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Access Controls and Preferences

There is considerable confusion regarding the relationship between TWiki Access Controls and TWiki Variables.

TWiki Access Controls are used by setting the values of TWiki Variables. However the rules for determining how access is controlled are totally different to the rules used when determining their value as TWiki Variables.

The User View

From the user view, TWiki access controls are specially named TWiki Variables that can be set to define access control levels. They are set like this:

  • Set ALLOWWEBCHANGE = Main.RobbieRobot, Main.DemolishedMan

If a user outputs the value of this variable, they should see the TWiki Variable Value of this setting. For example,

%ALLOWWEBCHANGE% =

Unfortunately this is not the value of this setting for access control purposes.

As described in TWikiVariables, you can think of preferences as a stack. Each "context" is a level in the stack. So, for example, let's say you are in the middle of rendering a topic. Your mental image of the stack will look like this:

Global --- Site --- User --- Web --- Subweb --- Topic --- Plugin --- Session
  0         1        2        3        4          5          6          7

The user view of preferences is that if a setting of a pref is not found at the "session" level 7, then it will be looked up at the "plugin" level 6, and then the topic level 5, and so on down the stack.

Access controls are rather different. The value of access controls is determined by only looking at parts of the stack.

Global --- Site --- User --- Web --- Subweb --- Topic --- Plugin --- Session
  0         1        2        3        4          5          6          7
                           |------ Web -----| |- Topic -|

For access controls, when working out the value of ALLOWWEBCHANGE, only the "Web" portion of the stack is looked at. When working out the value of ALLOWTOPICCHANGE only the "Topic" portion of the stack is looked at.

The Technical Details

You may expect that if a setting of a pref is not found at the "session" level 7, then it will be looked up at the "plugin" level 6, and then the topic level 5, and so on down the stack.

However thats not actually how it works. There's a number of dirty tricks in play here.

  1. Each stack frame (known as a "PrefsCache" in the code) actually inherits the settings of every frame below it in the stack. When a preference is looked up, it is a single lookup at that stack level; there is no chaining down the stack to find the value. "Final" preferences simply cause the inherited value of a preference to overwrite the local value at each higher level.
  2. Preferences at each level are divided into local and inherited preferences. Inherited preferences include all the values inherited from lower levels of the stack. Local preferences are the preferences set at that level only. So, when a new frame is pushed onto the stack, its inherited values are composed from the local and inherited values from the frame below it, and its local values come from the context.
  3. Each frame is strongly typed. A frame is given a type from the set DEFAULT, SITE, USER, SESSION, WEB, TOPIC or PLUGIN.

Now, clearly, we can reference individual frames in this stack. We can also choose to access only local or inherited values at that level, or both. Complicated, innit?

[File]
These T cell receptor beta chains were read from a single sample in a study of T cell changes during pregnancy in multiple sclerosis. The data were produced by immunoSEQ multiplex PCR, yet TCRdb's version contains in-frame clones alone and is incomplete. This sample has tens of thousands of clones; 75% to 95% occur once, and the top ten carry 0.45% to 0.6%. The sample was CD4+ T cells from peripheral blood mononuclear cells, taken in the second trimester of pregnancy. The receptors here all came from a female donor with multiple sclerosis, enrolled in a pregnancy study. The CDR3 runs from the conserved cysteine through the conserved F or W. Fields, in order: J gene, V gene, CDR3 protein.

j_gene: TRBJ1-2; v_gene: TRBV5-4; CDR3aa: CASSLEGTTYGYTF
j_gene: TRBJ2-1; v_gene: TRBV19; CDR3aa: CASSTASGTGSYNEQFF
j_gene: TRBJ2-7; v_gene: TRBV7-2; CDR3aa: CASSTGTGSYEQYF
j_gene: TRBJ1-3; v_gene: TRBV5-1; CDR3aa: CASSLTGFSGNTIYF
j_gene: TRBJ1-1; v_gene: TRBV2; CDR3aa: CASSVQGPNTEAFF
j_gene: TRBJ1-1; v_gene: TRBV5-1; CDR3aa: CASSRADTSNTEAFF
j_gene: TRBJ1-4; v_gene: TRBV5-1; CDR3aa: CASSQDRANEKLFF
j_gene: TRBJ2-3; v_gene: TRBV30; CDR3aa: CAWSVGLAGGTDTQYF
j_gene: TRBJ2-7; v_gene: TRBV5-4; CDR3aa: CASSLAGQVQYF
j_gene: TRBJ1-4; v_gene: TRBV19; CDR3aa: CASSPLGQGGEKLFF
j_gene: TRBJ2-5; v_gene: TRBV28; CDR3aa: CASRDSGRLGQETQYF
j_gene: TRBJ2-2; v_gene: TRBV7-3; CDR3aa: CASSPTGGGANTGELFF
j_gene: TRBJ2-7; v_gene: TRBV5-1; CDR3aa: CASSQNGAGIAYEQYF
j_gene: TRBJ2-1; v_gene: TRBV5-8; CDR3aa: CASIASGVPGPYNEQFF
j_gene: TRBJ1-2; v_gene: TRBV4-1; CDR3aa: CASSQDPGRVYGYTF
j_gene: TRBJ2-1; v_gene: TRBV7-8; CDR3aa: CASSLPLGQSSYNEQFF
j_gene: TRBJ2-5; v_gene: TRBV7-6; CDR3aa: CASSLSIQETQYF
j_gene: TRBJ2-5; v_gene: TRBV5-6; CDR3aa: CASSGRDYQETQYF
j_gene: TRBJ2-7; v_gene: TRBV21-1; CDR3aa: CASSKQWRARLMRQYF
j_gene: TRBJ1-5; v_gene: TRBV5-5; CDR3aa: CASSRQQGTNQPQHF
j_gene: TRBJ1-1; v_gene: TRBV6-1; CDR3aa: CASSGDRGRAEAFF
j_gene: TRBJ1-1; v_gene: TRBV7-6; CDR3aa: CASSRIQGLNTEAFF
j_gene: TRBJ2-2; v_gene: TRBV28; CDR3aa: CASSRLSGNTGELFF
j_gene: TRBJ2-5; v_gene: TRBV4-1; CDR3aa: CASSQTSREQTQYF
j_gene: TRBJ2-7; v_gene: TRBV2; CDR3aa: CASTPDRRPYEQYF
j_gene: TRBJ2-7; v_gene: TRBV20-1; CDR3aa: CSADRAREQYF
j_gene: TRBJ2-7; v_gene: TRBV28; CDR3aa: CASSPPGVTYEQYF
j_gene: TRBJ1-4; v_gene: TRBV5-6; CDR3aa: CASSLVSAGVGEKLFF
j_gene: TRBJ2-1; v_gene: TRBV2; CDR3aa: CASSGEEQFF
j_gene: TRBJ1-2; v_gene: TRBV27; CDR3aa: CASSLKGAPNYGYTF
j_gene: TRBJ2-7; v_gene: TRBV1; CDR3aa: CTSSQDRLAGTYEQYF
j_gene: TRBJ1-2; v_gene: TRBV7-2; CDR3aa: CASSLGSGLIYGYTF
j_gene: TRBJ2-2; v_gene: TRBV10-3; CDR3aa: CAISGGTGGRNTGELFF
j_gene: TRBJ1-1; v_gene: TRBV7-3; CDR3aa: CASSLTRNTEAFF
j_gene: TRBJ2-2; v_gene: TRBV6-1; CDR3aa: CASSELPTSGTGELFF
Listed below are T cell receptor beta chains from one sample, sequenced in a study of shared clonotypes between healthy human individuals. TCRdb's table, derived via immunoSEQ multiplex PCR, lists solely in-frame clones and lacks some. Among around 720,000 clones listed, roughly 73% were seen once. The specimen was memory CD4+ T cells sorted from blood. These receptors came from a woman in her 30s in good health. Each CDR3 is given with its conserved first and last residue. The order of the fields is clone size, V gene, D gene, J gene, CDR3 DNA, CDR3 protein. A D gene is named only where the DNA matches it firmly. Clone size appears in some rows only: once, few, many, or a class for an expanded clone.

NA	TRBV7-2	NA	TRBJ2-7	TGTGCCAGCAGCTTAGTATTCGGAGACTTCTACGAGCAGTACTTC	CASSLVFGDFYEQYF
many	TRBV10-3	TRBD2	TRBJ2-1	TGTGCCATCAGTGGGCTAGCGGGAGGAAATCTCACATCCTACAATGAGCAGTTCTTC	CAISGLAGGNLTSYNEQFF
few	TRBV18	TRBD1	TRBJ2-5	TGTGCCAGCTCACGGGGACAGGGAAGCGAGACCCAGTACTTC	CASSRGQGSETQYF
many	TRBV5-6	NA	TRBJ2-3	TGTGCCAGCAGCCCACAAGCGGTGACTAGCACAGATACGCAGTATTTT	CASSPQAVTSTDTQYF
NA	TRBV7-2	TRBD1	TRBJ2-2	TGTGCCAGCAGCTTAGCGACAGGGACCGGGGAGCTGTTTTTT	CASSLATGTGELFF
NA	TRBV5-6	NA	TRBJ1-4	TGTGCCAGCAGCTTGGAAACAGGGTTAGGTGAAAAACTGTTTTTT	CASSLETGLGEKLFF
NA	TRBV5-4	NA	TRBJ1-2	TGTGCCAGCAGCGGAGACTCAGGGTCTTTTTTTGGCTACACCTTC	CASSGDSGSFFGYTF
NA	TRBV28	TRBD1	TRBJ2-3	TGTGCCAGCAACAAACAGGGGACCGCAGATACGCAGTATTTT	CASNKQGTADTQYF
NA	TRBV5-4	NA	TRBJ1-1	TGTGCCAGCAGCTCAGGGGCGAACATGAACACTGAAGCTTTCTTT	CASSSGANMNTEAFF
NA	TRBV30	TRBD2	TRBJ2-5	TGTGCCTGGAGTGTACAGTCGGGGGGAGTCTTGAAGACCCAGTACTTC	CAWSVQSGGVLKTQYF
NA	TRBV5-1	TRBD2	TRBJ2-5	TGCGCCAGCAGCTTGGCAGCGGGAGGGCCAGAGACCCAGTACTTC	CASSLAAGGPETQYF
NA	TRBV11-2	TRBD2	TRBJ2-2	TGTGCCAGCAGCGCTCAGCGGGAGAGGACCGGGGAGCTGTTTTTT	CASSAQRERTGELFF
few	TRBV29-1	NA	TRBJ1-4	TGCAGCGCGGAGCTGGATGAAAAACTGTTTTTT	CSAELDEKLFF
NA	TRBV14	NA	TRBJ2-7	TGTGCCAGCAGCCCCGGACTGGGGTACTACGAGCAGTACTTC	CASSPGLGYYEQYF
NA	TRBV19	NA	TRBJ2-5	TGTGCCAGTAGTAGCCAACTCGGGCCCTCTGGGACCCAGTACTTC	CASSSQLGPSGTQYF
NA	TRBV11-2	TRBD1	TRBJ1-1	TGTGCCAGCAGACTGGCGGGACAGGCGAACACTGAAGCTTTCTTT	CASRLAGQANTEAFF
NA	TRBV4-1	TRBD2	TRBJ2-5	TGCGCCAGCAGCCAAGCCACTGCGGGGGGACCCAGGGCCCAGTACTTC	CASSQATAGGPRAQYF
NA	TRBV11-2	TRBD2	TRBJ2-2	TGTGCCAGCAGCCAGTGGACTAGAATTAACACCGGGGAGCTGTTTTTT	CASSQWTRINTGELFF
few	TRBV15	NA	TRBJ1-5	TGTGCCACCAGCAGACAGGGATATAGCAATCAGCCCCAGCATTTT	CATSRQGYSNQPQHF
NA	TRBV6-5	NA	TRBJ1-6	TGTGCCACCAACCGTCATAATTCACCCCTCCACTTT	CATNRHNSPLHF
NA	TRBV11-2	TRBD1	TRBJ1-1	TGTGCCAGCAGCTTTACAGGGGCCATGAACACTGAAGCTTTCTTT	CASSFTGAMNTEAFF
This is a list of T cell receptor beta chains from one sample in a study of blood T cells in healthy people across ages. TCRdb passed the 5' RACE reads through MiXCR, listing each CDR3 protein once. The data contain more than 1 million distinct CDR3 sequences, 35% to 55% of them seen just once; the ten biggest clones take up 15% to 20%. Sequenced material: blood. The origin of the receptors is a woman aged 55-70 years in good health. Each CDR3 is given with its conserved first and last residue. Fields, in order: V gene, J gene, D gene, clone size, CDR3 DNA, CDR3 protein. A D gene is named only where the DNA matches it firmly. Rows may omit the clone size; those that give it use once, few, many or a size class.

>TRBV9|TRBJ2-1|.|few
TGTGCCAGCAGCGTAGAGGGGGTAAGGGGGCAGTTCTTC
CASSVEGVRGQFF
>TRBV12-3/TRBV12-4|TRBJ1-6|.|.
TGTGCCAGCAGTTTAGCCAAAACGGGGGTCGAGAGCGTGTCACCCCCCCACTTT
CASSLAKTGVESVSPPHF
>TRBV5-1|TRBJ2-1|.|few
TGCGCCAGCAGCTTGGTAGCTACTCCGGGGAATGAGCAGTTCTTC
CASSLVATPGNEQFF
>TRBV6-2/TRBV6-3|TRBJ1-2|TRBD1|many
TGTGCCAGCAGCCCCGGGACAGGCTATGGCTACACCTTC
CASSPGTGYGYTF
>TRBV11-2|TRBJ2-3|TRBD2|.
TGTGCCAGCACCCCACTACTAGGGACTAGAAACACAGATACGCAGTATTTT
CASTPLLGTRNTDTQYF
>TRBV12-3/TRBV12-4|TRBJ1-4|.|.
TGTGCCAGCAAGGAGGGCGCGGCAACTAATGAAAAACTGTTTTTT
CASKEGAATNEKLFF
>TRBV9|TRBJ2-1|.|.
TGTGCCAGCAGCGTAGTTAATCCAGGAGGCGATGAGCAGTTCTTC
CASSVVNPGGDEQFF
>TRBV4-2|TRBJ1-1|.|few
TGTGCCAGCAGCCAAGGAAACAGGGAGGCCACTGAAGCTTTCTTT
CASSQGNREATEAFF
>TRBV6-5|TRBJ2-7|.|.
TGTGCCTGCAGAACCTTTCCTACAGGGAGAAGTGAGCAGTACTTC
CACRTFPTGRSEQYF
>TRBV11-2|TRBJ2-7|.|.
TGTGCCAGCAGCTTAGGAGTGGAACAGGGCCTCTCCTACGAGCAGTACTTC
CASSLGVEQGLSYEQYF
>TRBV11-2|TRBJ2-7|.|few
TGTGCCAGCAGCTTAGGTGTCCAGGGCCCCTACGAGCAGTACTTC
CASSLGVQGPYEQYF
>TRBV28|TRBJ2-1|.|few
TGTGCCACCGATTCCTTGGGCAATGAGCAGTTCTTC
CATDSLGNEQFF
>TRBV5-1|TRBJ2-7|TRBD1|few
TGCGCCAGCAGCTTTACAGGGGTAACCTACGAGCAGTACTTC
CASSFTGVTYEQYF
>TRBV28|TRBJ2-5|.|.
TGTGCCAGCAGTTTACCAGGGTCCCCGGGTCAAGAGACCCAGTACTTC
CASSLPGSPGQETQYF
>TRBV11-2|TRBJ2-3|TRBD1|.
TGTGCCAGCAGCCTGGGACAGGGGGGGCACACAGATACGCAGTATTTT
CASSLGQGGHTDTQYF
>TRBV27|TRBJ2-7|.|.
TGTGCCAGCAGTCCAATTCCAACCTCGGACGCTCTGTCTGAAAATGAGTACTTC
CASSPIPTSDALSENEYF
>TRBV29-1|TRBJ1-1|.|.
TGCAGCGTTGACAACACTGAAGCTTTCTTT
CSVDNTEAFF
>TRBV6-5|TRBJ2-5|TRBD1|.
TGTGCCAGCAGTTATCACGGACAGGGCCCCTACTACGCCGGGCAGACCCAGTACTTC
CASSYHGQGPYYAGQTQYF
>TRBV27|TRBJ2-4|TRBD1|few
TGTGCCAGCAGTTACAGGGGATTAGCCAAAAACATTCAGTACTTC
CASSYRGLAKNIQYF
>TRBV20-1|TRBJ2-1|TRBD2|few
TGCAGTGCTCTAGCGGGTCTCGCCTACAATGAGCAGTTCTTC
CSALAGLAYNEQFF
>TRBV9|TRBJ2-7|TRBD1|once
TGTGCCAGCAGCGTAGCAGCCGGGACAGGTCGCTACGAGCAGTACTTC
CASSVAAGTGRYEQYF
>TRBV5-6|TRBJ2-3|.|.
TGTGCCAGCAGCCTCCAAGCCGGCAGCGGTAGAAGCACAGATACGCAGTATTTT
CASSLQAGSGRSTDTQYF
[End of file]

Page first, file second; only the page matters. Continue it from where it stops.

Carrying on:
To make it even more complicated, Prefs.pm only provides the following entry points:

  1. getPreferencesValue - looks up the the local and inherited values in the frame at the top of the stack
  2. getWebPreferencesValue - looks up the local preferences in the WEB-type frame belonging to the named web, and values inherited from parent webs, only.
  3. getTopicPreferencesValue - looks up the preferences coming from the TOPIC level, without reference to any other frame.

Now, access controls only use entry points 2 and 3. So a web access control setting finalised in a parent web will be inherited and finalised for a subweb, but finalising the same setting in the global preferences will have no effect. Finalising a topic access control setting at the web level has no effect on the topic level. Session level cannot override topic or web level.

Phew! Now you know as much as me.

-- Contributors: CrawfordCurrie

Discussion

IMHO this once again highlights how essential it is that we take access controls out of band. The confusion with preferences totally does my head in.

-- CrawfordCurrie - 19 May 2006

Many thanks for documenting this structures. I dared to add the user preferences, because that's what confused me in the beginning: In my home topic, I can override site preferences, but not web preferences. Now I know that this hierarchy is necessary if one wants to define applications in a separate web, with special settings e.g. for EDITBOXHEIGHT, without being disturbed by user preferences.

I am not so sure whether this highlights the necessity to take access controls out of band, though.

-- HaraldJoerg - 19 May 2006

The complexity of the "Access Control as Preferences" is what highlights it. Access Control, albeit being Preferences, are treated in a way special enough to confuse the weary.

-- RafaelAlvarez - 19 May 2006

"I am not so sure whether this highlights the necessity to take access controls out of band, though." That's part of the problem: too damn confusing!

-- MeredithLesly - 19 May 2006

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Topic revision: r4 - 2006-05-19 - MeredithLesly
 
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